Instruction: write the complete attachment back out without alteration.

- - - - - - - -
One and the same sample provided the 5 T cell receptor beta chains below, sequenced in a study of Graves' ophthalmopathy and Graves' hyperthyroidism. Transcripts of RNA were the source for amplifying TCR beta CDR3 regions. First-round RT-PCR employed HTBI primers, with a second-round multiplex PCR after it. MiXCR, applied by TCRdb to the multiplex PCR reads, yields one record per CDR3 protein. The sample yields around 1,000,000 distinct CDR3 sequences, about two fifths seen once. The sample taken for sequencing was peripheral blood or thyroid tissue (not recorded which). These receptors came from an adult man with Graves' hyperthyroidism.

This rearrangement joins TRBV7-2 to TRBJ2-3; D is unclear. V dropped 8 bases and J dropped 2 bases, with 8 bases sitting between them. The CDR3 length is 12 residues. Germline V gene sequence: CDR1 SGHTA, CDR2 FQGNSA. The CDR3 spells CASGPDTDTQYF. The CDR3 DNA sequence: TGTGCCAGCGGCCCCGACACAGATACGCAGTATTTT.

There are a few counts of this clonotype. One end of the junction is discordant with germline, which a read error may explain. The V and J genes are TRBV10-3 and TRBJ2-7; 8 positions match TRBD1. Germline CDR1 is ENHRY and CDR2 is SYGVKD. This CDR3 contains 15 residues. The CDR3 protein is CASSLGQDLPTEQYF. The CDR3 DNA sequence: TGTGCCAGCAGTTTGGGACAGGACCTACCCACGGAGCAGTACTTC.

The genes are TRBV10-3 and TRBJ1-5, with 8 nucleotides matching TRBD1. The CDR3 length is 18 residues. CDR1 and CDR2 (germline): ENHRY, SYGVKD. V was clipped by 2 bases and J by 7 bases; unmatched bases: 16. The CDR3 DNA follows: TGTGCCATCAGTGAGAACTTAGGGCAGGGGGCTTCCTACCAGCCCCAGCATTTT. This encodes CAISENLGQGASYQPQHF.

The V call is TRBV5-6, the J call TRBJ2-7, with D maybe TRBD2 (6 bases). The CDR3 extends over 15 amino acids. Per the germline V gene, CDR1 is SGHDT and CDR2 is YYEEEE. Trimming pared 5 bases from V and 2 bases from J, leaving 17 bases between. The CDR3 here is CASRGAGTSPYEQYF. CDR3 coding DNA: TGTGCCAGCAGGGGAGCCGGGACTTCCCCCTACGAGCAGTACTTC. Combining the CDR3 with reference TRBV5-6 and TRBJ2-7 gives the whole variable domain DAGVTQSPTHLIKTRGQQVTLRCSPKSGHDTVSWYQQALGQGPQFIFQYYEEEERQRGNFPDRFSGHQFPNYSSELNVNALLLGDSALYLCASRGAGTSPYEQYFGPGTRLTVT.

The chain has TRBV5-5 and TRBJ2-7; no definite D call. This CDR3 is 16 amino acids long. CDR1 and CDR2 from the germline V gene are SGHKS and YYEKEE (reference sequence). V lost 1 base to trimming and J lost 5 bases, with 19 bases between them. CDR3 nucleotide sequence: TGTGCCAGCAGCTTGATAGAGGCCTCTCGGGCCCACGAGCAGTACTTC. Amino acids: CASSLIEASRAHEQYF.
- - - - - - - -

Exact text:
One and the same sample provided the 5 T cell receptor beta chains below, sequenced in a study of Graves' ophthalmopathy and Graves' hyperthyroidism. Transcripts of RNA were the source for amplifying TCR beta CDR3 regions. First-round RT-PCR employed HTBI primers, with a second-round multiplex PCR after it. MiXCR, applied by TCRdb to the multiplex PCR reads, yields one record per CDR3 protein. The sample yields around 1,000,000 distinct CDR3 sequences, about two fifths seen once. The sample taken for sequencing was peripheral blood or thyroid tissue (not recorded which). These receptors came from an adult man with Graves' hyperthyroidism.

This rearrangement joins TRBV7-2 to TRBJ2-3; D is unclear. V dropped 8 bases and J dropped 2 bases, with 8 bases sitting between them. The CDR3 length is 12 residues. Germline V gene sequence: CDR1 SGHTA, CDR2 FQGNSA. The CDR3 spells CASGPDTDTQYF. The CDR3 DNA sequence: TGTGCCAGCGGCCCCGACACAGATACGCAGTATTTT.

There are a few counts of this clonotype. One end of the junction is discordant with germline, which a read error may explain. The V and J genes are TRBV10-3 and TRBJ2-7; 8 positions match TRBD1. Germline CDR1 is ENHRY and CDR2 is SYGVKD. This CDR3 contains 15 residues. The CDR3 protein is CASSLGQDLPTEQYF. The CDR3 DNA sequence: TGTGCCAGCAGTTTGGGACAGGACCTACCCACGGAGCAGTACTTC.

The genes are TRBV10-3 and TRBJ1-5, with 8 nucleotides matching TRBD1. The CDR3 length is 18 residues. CDR1 and CDR2 (germline): ENHRY, SYGVKD. V was clipped by 2 bases and J by 7 bases; unmatched bases: 16. The CDR3 DNA follows: TGTGCCATCAGTGAGAACTTAGGGCAGGGGGCTTCCTACCAGCCCCAGCATTTT. This encodes CAISENLGQGASYQPQHF.

The V call is TRBV5-6, the J call TRBJ2-7, with D maybe TRBD2 (6 bases). The CDR3 extends over 15 amino acids. Per the germline V gene, CDR1 is SGHDT and CDR2 is YYEEEE. Trimming pared 5 bases from V and 2 bases from J, leaving 17 bases between. The CDR3 here is CASRGAGTSPYEQYF. CDR3 coding DNA: TGTGCCAGCAGGGGAGCCGGGACTTCCCCCTACGAGCAGTACTTC. Combining the CDR3 with reference TRBV5-6 and TRBJ2-7 gives the whole variable domain DAGVTQSPTHLIKTRGQQVTLRCSPKSGHDTVSWYQQALGQGPQFIFQYYEEEERQRGNFPDRFSGHQFPNYSSELNVNALLLGDSALYLCASRGAGTSPYEQYFGPGTRLTVT.

The chain has TRBV5-5 and TRBJ2-7; no definite D call. This CDR3 is 16 amino acids long. CDR1 and CDR2 from the germline V gene are SGHKS and YYEKEE (reference sequence). V lost 1 base to trimming and J lost 5 bases, with 19 bases between them. CDR3 nucleotide sequence: TGTGCCAGCAGCTTGATAGAGGCCTCTCGGGCCCACGAGCAGTACTTC. Amino acids: CASSLIEASRAHEQYF.